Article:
The Once and Future King, by T. H. White was my very first Arthurian novel, and remains the standard by which all others are judged.  And I’ve read (or tried to read) a lot of them.  It held my interest even as I sat in a hospital waiting room while my father was having surgery.  In fact I think it actually helped me through that.  Even if I hadn’t loved it, I’d be grateful.  But I did and do love it.

I’m not going to go any further because I realized that there are so many other books I could list here that the list itself would become pointless.  I have another couple of posts in mind.  I hope I’m not boring anyone.


The books that stay with you

English: Books in library

There’s a meme going around on Facebook, and I got tagged twice, once rather parenthetically and once directly.  I’d planned to do it anyway, but midway through my first try, I lost the post, and gave up on the whole thing.  I came up with a list of ten, as directed, but kept on thinking about the subject, and about what books mean to me both as a writer and as a human being, so I thought it might be a good thing to bring that Facebook post here and expand on it a bit, talk about not just what books have stayed with me and why, but what sorts of books I actively seek out.  I think this might end up being a multi-entry thread, which is fine.  I need to post here more often.

Anyway, let’s start with some books that have stuck with me.  In this case they’re books I’ve liked or loved.  In no real order, mind you.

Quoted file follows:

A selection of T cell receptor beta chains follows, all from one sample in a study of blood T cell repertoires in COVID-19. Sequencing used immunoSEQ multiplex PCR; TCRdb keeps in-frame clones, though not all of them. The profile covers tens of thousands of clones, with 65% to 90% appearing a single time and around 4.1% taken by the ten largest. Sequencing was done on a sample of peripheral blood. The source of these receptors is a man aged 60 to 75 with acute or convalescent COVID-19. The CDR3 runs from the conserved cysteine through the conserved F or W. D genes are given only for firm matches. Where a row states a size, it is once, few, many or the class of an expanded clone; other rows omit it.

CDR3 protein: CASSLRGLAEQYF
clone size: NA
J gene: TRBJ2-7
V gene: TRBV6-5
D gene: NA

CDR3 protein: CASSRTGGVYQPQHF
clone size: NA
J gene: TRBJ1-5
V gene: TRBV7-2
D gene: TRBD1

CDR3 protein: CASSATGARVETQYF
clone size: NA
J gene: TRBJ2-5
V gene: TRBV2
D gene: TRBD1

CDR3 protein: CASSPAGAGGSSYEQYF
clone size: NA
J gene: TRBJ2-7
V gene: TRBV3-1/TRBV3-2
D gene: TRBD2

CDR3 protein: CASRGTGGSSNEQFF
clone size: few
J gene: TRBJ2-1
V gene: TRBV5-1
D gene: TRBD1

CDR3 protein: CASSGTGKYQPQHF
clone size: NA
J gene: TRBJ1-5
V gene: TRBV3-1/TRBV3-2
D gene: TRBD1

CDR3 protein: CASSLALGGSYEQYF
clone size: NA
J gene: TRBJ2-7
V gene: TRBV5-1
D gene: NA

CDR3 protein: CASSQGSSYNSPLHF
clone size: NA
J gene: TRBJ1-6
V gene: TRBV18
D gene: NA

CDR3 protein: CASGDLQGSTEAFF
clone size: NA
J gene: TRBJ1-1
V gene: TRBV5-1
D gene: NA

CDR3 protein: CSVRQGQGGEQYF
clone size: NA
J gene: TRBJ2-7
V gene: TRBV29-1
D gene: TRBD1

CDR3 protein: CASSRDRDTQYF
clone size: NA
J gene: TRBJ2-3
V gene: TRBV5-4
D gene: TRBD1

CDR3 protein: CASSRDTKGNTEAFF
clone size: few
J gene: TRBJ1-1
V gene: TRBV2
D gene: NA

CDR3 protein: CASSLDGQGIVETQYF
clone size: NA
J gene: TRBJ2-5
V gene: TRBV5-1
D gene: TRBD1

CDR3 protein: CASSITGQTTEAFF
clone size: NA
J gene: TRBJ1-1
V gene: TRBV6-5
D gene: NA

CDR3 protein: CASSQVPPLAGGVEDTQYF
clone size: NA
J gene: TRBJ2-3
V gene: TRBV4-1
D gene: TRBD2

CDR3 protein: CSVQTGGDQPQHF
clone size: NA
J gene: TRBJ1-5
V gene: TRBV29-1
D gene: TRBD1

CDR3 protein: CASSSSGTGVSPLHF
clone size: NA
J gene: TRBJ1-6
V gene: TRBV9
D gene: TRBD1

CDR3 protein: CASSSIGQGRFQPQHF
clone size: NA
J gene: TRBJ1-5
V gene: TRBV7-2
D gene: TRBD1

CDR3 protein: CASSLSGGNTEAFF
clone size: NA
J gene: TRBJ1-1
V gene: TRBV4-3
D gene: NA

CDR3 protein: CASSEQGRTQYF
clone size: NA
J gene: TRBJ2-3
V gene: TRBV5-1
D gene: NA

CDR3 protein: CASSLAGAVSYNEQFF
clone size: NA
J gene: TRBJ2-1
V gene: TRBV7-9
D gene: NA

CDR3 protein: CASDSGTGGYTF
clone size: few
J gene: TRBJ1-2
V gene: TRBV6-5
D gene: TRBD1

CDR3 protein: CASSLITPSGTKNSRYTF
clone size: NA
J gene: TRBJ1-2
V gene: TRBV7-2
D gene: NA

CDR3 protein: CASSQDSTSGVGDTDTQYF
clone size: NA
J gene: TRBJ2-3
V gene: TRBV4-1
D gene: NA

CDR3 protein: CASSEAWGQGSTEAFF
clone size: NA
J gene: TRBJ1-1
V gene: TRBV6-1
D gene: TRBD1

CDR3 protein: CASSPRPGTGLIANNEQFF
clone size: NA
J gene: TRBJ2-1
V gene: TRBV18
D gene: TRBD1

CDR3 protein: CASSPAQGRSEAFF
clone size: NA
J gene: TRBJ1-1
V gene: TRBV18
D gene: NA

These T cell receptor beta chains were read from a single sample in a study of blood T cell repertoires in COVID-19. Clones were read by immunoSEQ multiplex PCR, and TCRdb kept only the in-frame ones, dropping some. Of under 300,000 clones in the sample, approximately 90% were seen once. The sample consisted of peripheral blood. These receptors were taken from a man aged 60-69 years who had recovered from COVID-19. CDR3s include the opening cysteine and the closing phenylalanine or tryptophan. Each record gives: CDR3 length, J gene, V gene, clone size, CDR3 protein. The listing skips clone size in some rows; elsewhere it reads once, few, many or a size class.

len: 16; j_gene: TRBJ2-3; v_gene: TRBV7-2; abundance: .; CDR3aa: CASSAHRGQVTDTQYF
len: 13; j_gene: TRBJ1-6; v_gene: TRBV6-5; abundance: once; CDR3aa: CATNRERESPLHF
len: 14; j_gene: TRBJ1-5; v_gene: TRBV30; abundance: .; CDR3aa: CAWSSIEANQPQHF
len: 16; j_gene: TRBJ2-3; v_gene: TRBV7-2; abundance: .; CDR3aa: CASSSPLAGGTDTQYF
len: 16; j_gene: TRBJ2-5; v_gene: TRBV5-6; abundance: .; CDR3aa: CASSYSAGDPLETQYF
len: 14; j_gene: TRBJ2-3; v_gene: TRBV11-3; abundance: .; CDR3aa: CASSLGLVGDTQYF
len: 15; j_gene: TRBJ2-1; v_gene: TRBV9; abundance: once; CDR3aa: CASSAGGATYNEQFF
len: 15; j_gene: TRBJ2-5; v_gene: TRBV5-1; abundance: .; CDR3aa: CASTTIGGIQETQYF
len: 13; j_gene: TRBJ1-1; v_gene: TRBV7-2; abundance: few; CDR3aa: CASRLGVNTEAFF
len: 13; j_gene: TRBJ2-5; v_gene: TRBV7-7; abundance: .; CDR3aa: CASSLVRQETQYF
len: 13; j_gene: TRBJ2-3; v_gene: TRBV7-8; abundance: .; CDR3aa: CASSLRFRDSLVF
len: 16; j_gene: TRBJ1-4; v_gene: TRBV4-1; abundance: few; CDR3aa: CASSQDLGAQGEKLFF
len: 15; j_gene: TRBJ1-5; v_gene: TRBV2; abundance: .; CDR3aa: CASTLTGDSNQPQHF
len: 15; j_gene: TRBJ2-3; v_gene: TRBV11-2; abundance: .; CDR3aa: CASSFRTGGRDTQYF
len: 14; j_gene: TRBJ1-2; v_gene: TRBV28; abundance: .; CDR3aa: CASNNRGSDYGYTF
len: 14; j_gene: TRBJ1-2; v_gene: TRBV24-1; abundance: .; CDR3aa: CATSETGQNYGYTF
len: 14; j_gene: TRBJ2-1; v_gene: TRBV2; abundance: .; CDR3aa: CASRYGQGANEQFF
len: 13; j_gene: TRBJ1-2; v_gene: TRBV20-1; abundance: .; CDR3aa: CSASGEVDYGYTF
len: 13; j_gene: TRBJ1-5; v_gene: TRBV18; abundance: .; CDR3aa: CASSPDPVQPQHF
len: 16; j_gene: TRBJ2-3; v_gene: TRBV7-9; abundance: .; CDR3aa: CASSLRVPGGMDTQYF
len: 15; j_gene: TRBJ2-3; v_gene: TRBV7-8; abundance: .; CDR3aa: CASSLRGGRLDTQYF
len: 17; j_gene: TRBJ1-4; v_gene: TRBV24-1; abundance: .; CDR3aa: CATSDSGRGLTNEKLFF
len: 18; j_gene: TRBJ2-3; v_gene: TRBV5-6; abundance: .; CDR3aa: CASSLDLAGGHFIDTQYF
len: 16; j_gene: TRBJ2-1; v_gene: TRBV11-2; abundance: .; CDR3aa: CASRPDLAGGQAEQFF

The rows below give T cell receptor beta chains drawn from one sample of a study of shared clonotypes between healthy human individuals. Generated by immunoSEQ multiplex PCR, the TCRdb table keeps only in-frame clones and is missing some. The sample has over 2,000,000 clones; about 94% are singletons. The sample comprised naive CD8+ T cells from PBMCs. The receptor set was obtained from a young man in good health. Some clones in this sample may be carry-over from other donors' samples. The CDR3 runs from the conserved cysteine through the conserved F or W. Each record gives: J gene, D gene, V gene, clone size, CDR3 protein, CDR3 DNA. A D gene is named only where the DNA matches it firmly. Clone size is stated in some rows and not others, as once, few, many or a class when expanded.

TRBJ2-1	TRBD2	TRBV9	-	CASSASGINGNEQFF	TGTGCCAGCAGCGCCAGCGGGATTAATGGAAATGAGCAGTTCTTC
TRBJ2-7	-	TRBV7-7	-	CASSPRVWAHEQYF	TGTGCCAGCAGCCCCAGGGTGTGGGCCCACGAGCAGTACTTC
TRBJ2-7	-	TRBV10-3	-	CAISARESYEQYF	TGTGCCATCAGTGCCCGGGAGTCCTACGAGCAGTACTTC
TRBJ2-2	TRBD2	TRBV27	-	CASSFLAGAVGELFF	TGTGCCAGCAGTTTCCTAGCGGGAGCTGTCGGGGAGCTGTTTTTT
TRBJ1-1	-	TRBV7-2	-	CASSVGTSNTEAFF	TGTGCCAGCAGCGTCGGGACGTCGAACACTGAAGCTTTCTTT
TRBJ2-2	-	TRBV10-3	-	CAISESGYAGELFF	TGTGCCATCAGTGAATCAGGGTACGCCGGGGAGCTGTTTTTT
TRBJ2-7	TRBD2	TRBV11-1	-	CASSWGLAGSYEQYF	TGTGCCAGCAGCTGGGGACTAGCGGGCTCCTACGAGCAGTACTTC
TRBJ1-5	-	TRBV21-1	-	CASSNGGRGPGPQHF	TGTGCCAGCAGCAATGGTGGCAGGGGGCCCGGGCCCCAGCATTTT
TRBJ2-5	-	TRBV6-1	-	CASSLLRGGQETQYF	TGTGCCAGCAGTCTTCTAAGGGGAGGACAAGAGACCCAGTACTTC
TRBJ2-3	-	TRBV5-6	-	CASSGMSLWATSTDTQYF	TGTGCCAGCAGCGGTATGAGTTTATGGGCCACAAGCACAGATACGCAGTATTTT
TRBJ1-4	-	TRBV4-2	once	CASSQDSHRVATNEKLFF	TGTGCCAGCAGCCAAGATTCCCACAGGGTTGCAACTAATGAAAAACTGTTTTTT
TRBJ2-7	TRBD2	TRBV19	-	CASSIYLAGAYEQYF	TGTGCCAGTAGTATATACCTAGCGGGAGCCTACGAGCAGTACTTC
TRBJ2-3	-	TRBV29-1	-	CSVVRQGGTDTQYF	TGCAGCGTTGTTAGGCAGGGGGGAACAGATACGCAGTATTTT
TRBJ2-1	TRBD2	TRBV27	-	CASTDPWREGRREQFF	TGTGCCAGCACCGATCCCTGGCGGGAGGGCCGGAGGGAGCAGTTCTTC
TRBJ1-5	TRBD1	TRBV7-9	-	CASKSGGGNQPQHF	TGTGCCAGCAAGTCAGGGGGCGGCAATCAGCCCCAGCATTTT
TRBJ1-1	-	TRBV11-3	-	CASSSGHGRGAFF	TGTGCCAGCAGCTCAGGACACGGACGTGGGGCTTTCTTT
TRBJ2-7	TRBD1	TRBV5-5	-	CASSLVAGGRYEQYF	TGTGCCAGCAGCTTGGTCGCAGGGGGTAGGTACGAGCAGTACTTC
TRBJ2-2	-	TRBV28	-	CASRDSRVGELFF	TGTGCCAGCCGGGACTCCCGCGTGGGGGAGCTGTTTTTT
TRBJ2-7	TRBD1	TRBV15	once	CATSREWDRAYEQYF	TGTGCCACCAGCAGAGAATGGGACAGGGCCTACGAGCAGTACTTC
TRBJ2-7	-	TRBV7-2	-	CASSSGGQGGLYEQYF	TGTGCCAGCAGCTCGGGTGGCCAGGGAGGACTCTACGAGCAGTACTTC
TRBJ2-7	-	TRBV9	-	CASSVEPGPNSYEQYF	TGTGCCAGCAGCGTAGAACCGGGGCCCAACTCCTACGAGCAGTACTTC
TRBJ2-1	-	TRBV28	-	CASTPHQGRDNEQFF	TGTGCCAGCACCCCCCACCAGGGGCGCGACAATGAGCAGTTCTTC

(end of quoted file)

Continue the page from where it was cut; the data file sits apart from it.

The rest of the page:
1 – Tolkien’s Lord of the Rings trilogy — honestly you didn’t think I’d forget this, did you? I read it for the first time in college, coming to it late because I was just that stubborn. Everyone was reading it in HS and I dug my heels in. And there is a lesson for all the rest of you not to be so fucking bull-headed about not trying something because it’s popular. K? I read it in a brilliant class called “The Quest in Western Literature.” I remember taking the bus to Andersonville to meet Pam for lunch, and I stepped off the bus in tears because I had just read the Song of the Entwives. And there was Pam, waiting for me in tears because she’d just read it, too. You don’t forget books that do that to you.

2 – Dunnett’s Lymond Chronicle — Six books that have never, ever gotten old no matter how many times I read them. Six books that continue to delight, infuriate, confound, and educate me.  Barbara had urged me to read them for a long time (she swears it was the other way around, who really knows anymore?) but I held off because I was working at a bookstore at the time and was sick of the sight of books. (Long story) I finally broke down and bought Game of Kings, the first book, and started reading, and my first thought was: Why is this guy the hero of six books? He’s awful!